A ribbon cutting ceremony featured messages from U.S. President Obama and China’s president Xi Jinping. Obama’s missive was read out by Disney chairman Bob Iger, Xi’s by Wang Yang, China’s Vice President.
“This is one of the most exciting and important moments in the history of the Walt Disney Company,” Iger said before cutting the ribbon with Wang and Han Zhang, Shanghai Communist Party secretary
Skies that were leaden and damp did nothing to dampen the spirits of the public who finally got their chance to enter the park at noon.
And, while the officials and dignitaries were tending to the ceremonial stuff, crowds had built up outside the park and the Shanghai Disney Resort’s two hotels. The Toy Story Hotel, which for the past two days had been an untidy camp for visiting media, was instead thronged from breakfast time onward by paying guests trying to get an early check-in and maximize their time in the park proper.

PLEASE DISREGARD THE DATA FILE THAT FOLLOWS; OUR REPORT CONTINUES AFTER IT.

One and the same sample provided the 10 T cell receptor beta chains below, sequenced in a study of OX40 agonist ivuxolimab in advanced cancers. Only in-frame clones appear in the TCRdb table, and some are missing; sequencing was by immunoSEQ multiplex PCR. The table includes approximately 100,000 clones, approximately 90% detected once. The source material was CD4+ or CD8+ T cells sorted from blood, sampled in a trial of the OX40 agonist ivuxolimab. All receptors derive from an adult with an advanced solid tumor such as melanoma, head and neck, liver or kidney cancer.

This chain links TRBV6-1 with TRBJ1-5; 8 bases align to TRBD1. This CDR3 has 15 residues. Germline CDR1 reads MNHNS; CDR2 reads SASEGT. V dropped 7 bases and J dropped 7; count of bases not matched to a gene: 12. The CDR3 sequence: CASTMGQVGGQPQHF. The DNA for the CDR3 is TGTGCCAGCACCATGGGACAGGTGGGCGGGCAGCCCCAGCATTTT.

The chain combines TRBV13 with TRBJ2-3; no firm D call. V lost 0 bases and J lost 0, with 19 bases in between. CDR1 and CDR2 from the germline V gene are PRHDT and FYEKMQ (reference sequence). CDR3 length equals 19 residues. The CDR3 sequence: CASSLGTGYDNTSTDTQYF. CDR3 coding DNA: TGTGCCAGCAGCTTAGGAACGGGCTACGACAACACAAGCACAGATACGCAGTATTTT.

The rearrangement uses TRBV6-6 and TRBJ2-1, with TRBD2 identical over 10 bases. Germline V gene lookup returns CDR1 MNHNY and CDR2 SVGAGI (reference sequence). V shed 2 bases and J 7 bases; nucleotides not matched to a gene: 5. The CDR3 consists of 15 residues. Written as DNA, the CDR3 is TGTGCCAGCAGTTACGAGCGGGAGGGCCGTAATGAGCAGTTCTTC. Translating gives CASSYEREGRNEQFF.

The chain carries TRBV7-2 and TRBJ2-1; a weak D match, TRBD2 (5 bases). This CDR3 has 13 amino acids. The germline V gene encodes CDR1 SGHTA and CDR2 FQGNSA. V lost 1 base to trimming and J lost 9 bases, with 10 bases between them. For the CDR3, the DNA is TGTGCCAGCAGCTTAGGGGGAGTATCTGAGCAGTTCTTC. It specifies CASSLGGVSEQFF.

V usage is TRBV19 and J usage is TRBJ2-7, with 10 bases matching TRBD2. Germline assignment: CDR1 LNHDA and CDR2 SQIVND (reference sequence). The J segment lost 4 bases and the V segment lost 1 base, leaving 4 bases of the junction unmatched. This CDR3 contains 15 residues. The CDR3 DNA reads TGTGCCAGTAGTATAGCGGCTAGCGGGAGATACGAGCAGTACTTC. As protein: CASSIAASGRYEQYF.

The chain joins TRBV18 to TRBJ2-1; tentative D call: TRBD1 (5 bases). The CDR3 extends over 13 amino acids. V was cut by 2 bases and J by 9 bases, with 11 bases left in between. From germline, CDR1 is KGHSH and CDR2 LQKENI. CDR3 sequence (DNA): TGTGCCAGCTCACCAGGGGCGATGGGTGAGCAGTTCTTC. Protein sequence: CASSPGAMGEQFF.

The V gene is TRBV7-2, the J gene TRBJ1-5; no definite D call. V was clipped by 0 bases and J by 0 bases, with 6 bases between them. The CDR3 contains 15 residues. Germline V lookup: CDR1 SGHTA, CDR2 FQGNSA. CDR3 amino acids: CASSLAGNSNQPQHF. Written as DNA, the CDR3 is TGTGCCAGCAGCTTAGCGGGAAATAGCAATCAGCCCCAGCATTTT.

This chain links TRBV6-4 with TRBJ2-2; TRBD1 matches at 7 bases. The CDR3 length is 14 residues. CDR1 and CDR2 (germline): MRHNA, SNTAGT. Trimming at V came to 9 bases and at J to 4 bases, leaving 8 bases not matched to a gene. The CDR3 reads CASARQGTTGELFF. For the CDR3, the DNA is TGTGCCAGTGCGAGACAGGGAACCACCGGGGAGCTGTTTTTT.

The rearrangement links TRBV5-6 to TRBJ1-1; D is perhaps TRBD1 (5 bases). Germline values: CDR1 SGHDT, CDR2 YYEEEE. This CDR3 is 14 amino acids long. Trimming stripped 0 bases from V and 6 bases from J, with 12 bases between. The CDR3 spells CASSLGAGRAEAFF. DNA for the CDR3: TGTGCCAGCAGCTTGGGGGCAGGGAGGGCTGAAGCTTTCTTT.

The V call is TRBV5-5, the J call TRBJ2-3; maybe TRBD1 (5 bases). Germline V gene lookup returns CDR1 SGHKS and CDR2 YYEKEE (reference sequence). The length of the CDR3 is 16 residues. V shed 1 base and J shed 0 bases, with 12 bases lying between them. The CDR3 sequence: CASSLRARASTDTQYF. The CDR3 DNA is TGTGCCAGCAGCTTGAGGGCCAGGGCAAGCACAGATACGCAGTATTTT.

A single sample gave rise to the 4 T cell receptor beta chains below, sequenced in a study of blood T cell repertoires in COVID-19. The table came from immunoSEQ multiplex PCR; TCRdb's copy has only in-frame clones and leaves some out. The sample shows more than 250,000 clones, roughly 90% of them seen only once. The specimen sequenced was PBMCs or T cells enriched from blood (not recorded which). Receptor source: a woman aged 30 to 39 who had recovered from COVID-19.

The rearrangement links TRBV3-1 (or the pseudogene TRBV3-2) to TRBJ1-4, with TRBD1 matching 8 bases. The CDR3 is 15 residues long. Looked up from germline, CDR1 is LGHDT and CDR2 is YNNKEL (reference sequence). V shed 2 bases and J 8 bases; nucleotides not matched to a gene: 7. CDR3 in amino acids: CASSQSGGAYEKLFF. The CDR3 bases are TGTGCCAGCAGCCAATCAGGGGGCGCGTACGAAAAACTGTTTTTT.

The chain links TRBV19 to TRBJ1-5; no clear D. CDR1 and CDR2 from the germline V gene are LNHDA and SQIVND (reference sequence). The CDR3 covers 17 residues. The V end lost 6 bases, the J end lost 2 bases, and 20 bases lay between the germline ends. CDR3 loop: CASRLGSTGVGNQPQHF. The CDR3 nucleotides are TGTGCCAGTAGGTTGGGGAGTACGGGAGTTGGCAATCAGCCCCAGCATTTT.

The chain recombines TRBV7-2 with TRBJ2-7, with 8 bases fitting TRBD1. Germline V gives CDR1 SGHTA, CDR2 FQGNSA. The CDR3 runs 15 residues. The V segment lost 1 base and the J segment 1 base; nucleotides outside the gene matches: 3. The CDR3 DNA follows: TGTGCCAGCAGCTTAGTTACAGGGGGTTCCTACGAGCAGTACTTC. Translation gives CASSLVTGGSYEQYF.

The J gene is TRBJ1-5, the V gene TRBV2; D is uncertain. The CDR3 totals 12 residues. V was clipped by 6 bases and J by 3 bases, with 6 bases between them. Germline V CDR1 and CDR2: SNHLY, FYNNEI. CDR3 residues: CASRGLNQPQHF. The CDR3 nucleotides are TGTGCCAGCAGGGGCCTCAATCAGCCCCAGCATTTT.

On Wednesday night an outdoor concert headed by composer Tan Dun and with a charming and creative light show projected onto the park’s centerpiece Magic Castle had to be cancelled due to drizzle. But Disney had pre-recorded the show on the two previous evenings and was able to screen an edited version of the concert in three of the park’s theater venues instead.
The park is a joint venture between Disney and a consortium of local Chinese companies. Built on reclaimed land, near the Pudong airport, the park features six themed areas and a mix of lands and attractions that are staples of other Disney parks and as well as ones new in Shanghai.
Certain to be a major hit is the Tron Light Cycle, a very high speed roller coaster for which riders must crouch forwards and be locked in. It features as part of the new Tomorrowland zone.